In February 1947, Harper’s Magazine published Henry L. Stimson’s “The Decision to Use the Atomic Bomb.” As secretary of war, Stimson had served as the chief military adviser to President Truman, and recommended the attacks on Hiroshima and Nagasaki. The terms of his unrepentant apologia, an excerpt of which appears on page 35, are now familiar to us: the risk of a dud made a demonstration too risky; the human cost of a land invasion would be too high; nothing short of the bomb’s awesome lethality would compel Japan to surrender. The bomb was the only option. Seventy years later, we find his reasoning unconvincing. Entirely aside from the destruction of the blasts themselves, the decision thrust the world irrevocably into a high-stakes arms race — in which, as Stimson took care to warn, the technology would proliferate, evolve, and quite possibly lead to the end of modern civilization. The first half of that forecast has long since come to pass, and the second feels as plausible as ever. Increasingly, the atmosphere seems to reflect the anxious days of the Cold War, albeit with more juvenile insults and more colorful threats. Terms once consigned to the history books — “madman theory,” “brinkmanship” — have returned to the news cycle with frightening regularity. In the pages that follow, seven writers and experts survey the current nuclear landscape. Our hope is to call attention to the bomb’s ever-present menace and point our way toward a world in which it finally ceases to exist.

Illustration by Darrel Rees. Source photographs: Kim Jong-un © ITAR-TASS Photo Agency/Alamy Stock Photo; Donald Trump © Yuri Gripas/Reuters/Newscom
Article
Crossing Guards·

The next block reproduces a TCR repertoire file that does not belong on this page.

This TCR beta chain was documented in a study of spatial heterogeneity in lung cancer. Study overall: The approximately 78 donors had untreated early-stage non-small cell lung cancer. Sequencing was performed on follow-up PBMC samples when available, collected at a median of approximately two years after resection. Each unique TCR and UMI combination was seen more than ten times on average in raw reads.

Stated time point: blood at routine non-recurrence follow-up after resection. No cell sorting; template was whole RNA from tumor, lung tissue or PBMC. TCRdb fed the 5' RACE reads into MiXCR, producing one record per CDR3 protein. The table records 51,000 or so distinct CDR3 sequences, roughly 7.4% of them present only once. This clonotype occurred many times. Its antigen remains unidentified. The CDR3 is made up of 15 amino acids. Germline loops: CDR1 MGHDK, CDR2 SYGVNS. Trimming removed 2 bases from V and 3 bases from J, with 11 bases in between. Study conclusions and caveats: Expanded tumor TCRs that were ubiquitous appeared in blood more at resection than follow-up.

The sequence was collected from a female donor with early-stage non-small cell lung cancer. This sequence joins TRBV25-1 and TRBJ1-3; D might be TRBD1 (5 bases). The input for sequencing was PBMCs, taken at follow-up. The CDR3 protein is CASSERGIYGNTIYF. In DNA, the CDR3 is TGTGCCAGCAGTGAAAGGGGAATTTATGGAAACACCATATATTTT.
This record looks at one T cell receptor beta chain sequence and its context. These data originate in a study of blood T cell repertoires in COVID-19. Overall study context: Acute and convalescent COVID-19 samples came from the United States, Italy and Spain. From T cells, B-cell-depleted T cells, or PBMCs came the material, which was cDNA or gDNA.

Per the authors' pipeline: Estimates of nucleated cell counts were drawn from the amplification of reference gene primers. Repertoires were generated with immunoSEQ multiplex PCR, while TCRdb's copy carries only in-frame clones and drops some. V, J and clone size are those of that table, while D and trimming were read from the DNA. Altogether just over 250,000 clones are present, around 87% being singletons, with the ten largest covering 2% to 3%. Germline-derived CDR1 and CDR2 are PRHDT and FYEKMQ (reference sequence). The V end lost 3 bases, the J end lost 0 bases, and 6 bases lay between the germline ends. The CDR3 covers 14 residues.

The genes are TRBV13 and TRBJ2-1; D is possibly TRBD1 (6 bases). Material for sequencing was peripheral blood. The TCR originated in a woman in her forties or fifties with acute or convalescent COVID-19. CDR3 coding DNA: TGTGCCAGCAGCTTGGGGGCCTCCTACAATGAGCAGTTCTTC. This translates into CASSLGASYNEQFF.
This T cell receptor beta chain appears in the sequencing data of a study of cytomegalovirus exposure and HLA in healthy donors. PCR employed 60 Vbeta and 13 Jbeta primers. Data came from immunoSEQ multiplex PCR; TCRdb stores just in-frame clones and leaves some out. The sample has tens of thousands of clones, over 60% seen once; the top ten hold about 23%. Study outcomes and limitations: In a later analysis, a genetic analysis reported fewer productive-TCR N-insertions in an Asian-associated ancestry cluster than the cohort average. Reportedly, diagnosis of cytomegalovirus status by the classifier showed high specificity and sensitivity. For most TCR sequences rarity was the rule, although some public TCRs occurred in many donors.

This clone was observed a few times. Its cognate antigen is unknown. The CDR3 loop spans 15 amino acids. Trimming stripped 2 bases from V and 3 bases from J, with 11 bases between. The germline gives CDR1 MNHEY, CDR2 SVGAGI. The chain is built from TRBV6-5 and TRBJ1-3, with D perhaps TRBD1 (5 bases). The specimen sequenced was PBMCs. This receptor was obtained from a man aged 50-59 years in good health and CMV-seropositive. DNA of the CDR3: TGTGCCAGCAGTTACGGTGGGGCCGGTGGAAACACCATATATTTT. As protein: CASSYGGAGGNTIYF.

= Subscribers only.
Sign in here.
Subscribe here.

The Ambassador Bridge arcs over the Detroit River, connecting Detroit to Windsor, Ontario, the southernmost city in Canada. Driving in from the Canadian side, where I grew up, is like viewing a panorama of the Motor City’s rise and fall, visible on either side of the bridge’s turquoise steel stanchions. On the right are the tubular glass towers of the Renaissance Center, headquarters of General Motors, and Michigan Central Station, the rail terminal that closed in 1988. On the left is a rusted industrial corridor — fuel tanks, docks, abandoned warehouses. I have taken this route all my life, but one morning this spring, I crossed for the first time in a truck.

Illustration by Richard Mia
Article
“I am Here Only for Working”·

= Subscribers only.
Sign in here.
Subscribe here.

But the exercise of labor is the worker’s own life-activity, the manifestation of his own life. . . . He works in order to live. He does not even reckon labor as part of his life, it is rather a sacrifice of his life.

— Karl Marx

Photograph from the United Arab Emirates by the author. This page: Ruwais Mall
Article
The Year of The Frog·

= Subscribers only.
Sign in here.
Subscribe here.